Within current service delivery, a recovery focus has mainly been championed by the non-government community support sector and consumer advocacy bodies. This fourth plan intends that the attitudes and expectations that underpin a recovery focus are also taken up by clinical staff within the public and private sectors - both bed based and community based. This will strengthen the partnership and sharing of responsibility between the consumer, their families and carers, and service providers. Top of page

Definitions of recovery

The definition provided in the National Mental Health Policy 2008 is:

A personal process of changing one's attitudes, values, feelings, goals, skills and/or roles. It involves the development of new meaning and purpose and a satisfying, hopeful and contributing life as the person grows beyond the effects of psychiatric disability. The process of recovery must be supported by individually-identified essential services and resources.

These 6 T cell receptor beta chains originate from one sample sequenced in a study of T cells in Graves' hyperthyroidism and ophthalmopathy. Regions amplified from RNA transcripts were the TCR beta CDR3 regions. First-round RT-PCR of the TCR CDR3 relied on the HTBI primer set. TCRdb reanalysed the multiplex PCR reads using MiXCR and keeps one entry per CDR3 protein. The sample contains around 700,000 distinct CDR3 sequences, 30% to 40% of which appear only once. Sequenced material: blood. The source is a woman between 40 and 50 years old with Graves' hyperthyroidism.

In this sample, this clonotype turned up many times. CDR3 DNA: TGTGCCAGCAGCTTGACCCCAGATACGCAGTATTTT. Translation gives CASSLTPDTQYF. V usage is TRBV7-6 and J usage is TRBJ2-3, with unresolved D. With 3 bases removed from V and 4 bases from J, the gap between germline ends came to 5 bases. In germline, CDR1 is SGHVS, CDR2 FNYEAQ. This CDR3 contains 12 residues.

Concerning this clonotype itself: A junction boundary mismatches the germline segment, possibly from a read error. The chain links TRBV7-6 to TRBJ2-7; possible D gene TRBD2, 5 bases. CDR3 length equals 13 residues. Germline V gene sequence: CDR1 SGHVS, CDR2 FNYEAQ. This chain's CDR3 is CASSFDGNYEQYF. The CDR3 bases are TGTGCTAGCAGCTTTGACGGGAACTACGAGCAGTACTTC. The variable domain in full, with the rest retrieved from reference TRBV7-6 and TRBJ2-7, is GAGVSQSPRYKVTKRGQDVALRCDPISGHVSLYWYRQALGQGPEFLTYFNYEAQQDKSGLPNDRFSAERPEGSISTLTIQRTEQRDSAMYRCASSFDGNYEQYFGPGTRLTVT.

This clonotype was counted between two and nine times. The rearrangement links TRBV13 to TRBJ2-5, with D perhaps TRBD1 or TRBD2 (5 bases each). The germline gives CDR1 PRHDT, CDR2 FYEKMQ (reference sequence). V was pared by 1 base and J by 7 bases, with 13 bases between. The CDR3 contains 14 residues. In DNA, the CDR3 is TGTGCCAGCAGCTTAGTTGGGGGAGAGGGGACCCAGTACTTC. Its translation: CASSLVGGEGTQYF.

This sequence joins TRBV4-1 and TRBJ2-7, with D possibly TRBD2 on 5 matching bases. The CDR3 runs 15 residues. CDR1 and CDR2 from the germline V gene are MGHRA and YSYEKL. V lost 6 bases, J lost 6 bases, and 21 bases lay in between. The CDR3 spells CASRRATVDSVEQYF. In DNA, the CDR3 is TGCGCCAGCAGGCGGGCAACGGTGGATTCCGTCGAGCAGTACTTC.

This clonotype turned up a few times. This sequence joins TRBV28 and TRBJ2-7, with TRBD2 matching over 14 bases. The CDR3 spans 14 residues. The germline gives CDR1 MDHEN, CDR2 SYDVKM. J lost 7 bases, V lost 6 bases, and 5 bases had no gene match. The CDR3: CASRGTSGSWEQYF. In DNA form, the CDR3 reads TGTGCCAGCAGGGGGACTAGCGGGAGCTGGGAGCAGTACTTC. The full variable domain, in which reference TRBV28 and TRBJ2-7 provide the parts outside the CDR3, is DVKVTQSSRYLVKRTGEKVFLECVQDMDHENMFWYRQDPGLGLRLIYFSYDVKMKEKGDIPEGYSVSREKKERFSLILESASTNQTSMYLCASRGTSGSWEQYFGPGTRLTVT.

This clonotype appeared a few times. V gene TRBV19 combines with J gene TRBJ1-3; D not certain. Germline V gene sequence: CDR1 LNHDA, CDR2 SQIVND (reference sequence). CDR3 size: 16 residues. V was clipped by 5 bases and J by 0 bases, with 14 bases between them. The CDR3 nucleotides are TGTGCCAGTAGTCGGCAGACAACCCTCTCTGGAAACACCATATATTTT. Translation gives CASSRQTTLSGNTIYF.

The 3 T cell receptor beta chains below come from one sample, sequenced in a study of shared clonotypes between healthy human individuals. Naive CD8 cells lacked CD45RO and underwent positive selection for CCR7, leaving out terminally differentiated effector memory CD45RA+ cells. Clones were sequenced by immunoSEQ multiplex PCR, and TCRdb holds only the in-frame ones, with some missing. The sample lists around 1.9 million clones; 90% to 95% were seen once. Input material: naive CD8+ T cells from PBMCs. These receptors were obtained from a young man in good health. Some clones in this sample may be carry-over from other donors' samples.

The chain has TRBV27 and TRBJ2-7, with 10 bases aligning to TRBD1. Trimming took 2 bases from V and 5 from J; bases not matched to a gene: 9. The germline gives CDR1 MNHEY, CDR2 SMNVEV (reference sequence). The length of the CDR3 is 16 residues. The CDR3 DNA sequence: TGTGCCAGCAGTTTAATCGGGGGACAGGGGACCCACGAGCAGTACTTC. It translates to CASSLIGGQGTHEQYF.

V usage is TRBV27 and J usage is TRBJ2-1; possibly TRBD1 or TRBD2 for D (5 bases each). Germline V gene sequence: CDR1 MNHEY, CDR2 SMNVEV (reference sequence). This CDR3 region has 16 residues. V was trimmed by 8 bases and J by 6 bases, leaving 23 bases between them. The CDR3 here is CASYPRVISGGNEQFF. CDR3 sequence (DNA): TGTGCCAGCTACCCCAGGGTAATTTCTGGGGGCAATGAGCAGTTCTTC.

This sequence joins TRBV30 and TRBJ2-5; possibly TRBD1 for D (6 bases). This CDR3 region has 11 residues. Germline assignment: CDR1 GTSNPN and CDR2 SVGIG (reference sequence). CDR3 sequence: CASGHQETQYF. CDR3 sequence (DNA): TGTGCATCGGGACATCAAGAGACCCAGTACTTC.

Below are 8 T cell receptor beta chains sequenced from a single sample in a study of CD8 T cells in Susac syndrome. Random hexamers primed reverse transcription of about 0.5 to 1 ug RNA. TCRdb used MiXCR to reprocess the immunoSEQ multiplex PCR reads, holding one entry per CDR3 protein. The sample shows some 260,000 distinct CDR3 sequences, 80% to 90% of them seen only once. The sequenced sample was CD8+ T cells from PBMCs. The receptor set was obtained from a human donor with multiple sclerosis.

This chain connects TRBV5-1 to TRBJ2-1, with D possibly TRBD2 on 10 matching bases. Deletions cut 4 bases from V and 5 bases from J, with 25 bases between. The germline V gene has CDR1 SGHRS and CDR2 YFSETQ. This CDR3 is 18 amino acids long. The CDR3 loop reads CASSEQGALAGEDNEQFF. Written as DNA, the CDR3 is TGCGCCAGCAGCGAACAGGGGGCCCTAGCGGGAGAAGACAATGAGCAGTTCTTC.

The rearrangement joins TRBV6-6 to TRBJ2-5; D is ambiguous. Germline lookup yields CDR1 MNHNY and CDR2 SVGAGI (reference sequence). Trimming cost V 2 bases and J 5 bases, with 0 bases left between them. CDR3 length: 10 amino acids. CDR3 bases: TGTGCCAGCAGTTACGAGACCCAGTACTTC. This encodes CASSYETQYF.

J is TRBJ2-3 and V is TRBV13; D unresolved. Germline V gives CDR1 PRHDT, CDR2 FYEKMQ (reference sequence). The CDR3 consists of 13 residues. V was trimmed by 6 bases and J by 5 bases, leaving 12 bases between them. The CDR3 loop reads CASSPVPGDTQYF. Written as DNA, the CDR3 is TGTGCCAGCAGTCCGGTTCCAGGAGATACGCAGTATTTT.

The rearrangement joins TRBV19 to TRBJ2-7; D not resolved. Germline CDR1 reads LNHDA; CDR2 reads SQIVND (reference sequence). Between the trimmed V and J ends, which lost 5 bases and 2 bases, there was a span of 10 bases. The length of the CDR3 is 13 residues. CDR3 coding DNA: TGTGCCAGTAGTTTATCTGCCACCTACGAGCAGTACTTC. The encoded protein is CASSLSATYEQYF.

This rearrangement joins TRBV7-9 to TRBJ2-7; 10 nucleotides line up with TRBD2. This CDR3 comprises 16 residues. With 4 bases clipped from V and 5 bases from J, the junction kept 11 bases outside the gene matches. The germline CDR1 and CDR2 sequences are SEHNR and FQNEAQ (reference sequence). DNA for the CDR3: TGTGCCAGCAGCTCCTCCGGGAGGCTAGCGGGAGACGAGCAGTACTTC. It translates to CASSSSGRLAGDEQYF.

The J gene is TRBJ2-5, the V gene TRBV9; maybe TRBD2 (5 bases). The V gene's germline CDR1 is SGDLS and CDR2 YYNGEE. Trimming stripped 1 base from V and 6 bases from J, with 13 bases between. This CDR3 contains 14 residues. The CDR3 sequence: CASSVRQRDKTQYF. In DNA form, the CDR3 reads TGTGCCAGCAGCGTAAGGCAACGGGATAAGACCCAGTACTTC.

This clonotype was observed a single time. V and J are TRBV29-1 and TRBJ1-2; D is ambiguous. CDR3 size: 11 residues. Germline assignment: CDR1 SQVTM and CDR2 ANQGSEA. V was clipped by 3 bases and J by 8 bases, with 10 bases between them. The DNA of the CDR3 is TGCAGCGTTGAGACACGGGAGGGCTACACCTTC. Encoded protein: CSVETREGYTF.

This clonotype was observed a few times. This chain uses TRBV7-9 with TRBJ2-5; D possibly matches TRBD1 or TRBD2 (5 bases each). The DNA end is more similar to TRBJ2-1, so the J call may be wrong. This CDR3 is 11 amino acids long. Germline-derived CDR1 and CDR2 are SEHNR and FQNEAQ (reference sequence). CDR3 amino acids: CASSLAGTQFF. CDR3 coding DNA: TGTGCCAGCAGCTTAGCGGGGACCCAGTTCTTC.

The definition developed by Patricia Deegan, a consumer who contributed greatly in this area, is:

Recovery is a process, a way of life, an attitude, and a way of approaching the day's challenges. It is not a perfectly linear process. At times our course is erratic and we falter, slide back, regroup and start again… The need is to meet the challenge of the disability and to re-establish a new and valued sense of integrity and purpose within and beyond the limits of the disability; the aspiration is to live, work and love in a community in which one makes a significant contribution.
The definition provided by the New Zealand Mental Health Advocacy Coalition in Destination Recovery is:

… a philosophy and approach to services focusing on hope, self determination, active citizenship and a holistic range of services.

* These indicators require further development